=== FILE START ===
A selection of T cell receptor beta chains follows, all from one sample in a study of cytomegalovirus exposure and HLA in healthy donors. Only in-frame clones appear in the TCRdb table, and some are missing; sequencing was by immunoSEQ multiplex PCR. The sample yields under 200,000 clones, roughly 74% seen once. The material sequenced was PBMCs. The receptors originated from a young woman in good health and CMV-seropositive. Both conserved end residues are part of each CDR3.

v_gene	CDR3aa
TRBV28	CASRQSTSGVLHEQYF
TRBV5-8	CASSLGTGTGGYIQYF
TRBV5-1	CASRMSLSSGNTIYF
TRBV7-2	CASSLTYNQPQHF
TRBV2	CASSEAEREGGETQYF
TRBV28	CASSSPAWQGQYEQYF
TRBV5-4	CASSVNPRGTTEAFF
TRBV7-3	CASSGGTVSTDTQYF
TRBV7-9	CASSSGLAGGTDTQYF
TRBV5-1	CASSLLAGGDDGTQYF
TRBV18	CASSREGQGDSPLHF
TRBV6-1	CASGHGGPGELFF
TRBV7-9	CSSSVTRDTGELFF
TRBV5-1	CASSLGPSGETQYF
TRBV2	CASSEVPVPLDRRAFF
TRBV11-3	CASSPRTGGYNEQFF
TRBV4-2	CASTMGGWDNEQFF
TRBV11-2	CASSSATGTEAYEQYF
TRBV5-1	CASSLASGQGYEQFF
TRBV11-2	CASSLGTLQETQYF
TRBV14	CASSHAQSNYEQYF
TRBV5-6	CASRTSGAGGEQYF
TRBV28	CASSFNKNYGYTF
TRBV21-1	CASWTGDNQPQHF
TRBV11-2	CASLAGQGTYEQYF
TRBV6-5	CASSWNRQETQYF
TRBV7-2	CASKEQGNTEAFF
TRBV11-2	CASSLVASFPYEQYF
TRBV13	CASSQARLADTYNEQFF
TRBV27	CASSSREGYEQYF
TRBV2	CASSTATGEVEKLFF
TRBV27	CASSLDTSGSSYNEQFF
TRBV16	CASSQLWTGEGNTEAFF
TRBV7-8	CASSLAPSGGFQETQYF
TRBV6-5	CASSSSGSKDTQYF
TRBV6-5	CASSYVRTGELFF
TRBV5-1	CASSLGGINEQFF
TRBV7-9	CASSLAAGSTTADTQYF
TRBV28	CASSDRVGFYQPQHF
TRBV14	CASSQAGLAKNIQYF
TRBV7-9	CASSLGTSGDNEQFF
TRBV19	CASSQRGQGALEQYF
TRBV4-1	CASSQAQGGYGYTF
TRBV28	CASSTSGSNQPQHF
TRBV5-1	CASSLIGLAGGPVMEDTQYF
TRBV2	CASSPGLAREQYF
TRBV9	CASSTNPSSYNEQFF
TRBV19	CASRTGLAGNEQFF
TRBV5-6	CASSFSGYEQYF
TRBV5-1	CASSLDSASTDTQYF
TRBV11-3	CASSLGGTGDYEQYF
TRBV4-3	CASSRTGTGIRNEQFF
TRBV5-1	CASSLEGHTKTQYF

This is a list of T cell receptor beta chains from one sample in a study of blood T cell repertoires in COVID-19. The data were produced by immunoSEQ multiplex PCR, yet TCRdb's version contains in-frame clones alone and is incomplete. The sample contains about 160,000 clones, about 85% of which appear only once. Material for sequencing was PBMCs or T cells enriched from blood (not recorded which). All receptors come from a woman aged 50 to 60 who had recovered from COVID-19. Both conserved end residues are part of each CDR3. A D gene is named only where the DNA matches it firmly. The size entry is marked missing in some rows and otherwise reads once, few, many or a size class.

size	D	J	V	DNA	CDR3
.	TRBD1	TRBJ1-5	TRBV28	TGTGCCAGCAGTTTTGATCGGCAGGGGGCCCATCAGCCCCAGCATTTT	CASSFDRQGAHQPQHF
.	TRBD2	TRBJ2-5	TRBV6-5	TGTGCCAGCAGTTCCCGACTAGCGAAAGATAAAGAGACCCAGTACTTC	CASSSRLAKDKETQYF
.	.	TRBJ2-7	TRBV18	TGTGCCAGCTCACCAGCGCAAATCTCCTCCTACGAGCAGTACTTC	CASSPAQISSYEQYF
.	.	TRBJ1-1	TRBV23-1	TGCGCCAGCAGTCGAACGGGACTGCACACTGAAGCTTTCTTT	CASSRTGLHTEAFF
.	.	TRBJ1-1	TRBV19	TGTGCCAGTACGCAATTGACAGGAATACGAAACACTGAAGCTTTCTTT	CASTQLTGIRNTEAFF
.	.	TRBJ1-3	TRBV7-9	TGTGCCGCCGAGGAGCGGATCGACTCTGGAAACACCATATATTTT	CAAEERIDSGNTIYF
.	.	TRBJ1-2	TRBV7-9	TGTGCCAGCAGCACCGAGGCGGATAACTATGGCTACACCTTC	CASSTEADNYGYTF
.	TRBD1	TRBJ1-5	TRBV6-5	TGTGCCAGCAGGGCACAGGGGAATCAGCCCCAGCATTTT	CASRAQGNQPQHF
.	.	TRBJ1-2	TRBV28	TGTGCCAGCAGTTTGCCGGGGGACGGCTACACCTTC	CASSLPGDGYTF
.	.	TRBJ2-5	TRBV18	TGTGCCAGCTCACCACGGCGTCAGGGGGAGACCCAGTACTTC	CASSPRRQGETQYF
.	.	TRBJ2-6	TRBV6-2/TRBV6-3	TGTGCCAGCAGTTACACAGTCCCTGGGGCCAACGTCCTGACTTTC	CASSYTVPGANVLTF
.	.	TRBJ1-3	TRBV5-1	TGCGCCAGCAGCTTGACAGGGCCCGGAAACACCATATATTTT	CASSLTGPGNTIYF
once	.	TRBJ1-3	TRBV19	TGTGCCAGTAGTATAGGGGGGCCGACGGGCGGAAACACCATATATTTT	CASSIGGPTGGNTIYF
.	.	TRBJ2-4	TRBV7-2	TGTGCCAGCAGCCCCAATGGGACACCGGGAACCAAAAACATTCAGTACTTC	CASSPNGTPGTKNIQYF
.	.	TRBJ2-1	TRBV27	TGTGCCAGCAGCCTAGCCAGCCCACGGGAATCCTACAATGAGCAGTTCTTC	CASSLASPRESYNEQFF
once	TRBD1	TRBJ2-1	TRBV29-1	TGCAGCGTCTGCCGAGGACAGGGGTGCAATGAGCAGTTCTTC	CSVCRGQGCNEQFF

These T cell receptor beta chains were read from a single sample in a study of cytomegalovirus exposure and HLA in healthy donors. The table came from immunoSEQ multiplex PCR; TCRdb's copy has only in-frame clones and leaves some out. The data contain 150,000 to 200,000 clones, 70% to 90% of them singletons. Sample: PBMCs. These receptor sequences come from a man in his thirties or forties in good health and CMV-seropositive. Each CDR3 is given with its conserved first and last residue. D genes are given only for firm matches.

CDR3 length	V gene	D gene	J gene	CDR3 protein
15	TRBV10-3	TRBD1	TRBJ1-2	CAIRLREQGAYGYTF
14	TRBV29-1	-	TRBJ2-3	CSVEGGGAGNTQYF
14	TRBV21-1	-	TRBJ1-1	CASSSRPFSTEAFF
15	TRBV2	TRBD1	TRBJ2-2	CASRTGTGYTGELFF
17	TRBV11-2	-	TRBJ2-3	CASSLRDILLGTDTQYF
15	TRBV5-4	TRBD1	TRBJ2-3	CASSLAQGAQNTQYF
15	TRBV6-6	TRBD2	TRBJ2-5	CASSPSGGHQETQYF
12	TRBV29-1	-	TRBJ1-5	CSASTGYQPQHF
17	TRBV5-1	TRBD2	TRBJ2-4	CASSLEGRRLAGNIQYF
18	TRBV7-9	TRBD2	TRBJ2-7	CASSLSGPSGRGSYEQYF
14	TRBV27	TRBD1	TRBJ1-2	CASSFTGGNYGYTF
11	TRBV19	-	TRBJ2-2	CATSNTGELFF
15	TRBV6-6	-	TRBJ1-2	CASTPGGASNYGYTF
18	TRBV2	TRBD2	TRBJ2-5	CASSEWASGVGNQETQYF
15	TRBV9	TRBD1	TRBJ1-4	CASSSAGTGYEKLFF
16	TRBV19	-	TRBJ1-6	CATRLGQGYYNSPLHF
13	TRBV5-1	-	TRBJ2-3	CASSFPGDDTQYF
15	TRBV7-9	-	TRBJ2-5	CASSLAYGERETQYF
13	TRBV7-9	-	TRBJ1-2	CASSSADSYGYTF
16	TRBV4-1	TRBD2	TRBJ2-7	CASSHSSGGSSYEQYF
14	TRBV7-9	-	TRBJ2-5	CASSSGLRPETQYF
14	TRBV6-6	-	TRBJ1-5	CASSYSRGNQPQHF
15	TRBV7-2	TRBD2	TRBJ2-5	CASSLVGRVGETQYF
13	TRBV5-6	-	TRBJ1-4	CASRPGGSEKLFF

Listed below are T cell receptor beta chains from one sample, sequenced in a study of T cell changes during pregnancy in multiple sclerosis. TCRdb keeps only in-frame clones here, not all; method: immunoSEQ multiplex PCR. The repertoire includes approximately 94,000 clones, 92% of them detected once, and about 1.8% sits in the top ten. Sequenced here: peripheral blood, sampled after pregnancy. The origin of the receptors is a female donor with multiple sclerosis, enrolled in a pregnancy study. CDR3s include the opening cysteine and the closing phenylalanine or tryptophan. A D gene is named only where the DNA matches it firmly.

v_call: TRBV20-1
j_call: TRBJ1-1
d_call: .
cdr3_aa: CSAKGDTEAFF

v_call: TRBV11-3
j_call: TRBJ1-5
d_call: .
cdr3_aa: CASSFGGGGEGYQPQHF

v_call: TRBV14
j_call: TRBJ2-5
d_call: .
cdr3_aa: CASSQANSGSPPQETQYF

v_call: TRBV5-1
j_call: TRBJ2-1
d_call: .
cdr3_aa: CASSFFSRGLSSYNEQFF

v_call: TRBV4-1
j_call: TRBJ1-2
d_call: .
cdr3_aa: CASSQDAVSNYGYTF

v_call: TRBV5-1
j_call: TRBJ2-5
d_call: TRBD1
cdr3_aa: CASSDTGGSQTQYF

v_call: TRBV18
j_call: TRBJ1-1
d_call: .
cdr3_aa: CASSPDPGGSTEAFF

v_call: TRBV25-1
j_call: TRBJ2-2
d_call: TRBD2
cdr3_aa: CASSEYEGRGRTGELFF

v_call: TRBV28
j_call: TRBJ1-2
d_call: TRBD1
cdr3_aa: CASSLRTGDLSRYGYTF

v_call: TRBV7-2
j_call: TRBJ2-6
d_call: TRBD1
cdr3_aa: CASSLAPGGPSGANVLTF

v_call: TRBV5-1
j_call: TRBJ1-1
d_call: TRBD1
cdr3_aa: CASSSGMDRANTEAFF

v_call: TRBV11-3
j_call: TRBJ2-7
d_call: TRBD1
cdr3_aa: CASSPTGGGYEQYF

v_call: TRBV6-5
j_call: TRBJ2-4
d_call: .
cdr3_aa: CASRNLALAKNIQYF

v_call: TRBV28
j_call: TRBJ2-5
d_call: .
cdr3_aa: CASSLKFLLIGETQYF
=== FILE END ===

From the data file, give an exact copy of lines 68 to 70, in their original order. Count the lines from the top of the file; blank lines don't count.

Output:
.	.	TRBJ2-6	TRBV6-2/TRBV6-3	TGTGCCAGCAGTTACACAGTCCCTGGGGCCAACGTCCTGACTTTC	CASSYTVPGANVLTF
.	.	TRBJ1-3	TRBV5-1	TGCGCCAGCAGCTTGACAGGGCCCGGAAACACCATATATTTT	CASSLTGPGNTIYF
once	.	TRBJ1-3	TRBV19	TGTGCCAGTAGTATAGGGGGGCCGACGGGCGGAAACACCATATATTTT	CASSIGGPTGGNTIYF